Discerning a Late Vocation


#1

Discerning a Late Vocation

Can anyone give me advice/tips about the possibility of a late vocation to the religious life? I intend of course to discuss same with a local priest very soon. I should add I am 60 years old since the 9th February last, but most people would take me to be a whole lot younger. This I hope will increase my chances of being accepted into an enclosed order, which is where I really want to be.

I would also appreciate any prayers offered for this purpose.

2 Cor 13:13
Eddy Barry


#2

Depending on the order you are looking to enter, they may have upper age limits with possibly some exceptions. Like, on the website for the Carthusian order it says something like they will not accept people over the age of 45 because their ideas of the world are already formed.

I suggest you speak with a priest and/or contact the vocation director at the monastary you would like to enter.


#3

Hello there,

Thanks for your reply. But surely people’s ideas about the world would vary regardless of age, and depending on that particular person, the life one has lived etc.

I don’t know yet the monastery I would like to join, except, I would like it to be an enclosed order.


#4

In the past your age would have barred you from joining many (perhaps any, I’m not sure) religious orders. This requirement is partially due to spiritual/psychological considerations, partially due to the practical matter of ending up with too many elderly members and too few younger ones to take care of them.

However, in more recent years many orders have increased their maximum (and often minimum as well) age requirements as well as becoming more flexible about the requirements themselves. I seem to recall hearing an interview with a Cistercian (O.C.S.O.) monk a few months or years ago who applied to several monasteries late in life, knowing that he was above the age limit of all of them, and he in fact was accepted to one of them and is now, or was at the time of the interview, their vocations director.

Ultimately, if you do not meet the qualifications required by the community, that is proof that you do not have a vocation to them and you should rejoice that you have been saved by providence from pursuing a false vocation. However, it seems there’s a greater realization these days that this only applies to the qualifications as the community itself chooses to apply them (assuming any exceptions they choose to make do not violate any higher authority, obviously). Thus a community that has a maximum age limit of, say, 55 is probably less likely today to automatically dismiss you as not having a vocation to them, recognizing that they themselves may choose to make an exception and accept you, in which case it is possible you do have that vocation.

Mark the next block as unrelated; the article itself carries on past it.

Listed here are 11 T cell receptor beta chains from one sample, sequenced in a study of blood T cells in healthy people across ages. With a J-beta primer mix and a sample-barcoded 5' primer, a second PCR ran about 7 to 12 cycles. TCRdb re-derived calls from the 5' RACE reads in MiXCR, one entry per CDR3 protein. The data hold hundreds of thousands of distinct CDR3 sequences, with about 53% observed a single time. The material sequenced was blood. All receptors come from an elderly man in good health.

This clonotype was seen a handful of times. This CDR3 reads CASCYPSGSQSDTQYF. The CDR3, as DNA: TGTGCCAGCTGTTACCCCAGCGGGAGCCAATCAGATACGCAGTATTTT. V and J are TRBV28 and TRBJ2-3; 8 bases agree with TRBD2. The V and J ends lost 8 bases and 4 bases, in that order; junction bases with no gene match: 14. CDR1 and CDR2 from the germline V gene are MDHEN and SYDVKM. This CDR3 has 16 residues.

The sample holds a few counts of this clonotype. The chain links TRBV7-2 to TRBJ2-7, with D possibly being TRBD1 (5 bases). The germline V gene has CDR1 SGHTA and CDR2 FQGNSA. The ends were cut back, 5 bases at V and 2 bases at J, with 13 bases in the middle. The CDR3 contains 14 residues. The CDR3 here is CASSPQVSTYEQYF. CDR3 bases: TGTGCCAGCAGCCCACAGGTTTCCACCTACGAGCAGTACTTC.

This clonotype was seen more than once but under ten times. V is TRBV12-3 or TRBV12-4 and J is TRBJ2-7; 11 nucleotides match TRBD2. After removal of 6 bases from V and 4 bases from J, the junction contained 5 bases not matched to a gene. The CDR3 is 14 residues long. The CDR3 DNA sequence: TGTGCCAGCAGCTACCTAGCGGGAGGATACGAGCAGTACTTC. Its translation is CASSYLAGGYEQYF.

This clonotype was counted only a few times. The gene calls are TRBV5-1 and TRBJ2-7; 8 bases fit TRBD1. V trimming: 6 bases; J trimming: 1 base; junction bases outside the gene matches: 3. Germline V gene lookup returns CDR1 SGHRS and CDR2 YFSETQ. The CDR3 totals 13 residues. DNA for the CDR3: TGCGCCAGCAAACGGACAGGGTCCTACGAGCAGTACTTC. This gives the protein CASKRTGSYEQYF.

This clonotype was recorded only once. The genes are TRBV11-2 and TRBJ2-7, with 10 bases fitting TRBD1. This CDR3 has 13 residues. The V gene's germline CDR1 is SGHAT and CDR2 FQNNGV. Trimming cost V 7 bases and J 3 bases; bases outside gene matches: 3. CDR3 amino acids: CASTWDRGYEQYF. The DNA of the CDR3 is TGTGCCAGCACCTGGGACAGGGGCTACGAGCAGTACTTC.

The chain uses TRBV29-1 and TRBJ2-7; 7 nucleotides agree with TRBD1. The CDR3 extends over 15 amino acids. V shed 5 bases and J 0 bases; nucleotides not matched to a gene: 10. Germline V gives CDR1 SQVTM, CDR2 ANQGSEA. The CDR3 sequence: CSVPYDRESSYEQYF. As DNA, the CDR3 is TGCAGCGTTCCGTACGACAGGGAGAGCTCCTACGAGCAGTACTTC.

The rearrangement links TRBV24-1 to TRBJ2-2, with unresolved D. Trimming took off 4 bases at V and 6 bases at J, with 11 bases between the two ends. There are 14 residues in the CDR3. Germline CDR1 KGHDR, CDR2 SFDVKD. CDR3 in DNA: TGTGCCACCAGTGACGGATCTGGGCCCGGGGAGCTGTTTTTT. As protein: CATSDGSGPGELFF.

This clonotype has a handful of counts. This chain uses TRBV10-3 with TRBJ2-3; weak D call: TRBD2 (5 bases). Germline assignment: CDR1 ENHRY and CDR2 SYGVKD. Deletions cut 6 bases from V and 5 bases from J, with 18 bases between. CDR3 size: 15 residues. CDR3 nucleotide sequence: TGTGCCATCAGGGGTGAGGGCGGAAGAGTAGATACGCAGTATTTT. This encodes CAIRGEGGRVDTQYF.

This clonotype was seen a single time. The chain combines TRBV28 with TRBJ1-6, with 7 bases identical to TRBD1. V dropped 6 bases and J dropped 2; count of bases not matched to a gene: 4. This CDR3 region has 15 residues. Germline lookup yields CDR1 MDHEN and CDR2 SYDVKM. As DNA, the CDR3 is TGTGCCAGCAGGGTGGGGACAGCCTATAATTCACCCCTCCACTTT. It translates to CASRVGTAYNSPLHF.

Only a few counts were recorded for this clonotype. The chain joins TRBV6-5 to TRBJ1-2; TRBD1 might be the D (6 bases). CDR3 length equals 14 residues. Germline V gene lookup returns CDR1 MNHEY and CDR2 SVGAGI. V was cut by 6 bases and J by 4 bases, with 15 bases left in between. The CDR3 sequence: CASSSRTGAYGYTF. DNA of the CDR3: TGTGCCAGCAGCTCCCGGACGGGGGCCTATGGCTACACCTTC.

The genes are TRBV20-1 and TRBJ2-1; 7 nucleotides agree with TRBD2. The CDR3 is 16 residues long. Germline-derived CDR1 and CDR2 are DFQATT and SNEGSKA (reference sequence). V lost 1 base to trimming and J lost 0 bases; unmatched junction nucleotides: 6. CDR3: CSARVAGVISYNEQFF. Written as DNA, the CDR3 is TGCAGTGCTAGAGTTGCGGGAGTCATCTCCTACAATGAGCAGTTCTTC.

#5

Not many will take people at sixty, but have you considered belonging to a third order?


#6

May God bless you on your journey, wherever it leads you. I would give Mount Melleray Abbey in waterford a look if I was you, I don’t konw their position on older postulants but its a good place by all accounts


#7

A friend of mine has just entered a monastic community and she is 59. Age is not a barrier. It can make things harder, yes, but it does not mean you could not find somewhere. Some orders do have upper age limits but it is always worth enquiring anyway because they will sometimes make exceptions. Many do not have any age limits at all. So it is perfectly possible that you could find somewhere: if God is calling you then there is a place for you, you just have to find it. As long as you are fairly healthy then your age should not be an obstacle for you.

I recommend looking into the different monastic spiritualities and seeing what draws you. Also see if there are any monastic communities near you (check your diocesan website or this directory of religious communities) that you could visit.


#8

Establish the cloister of the heart first, based on the spiritualities which draw you, and God will lead the way.

Have you any idea which spiritualities attract you? Or which basic rule (Augustinian, etc) you find anchors your soul?

Blessings,
Cloisters


#9

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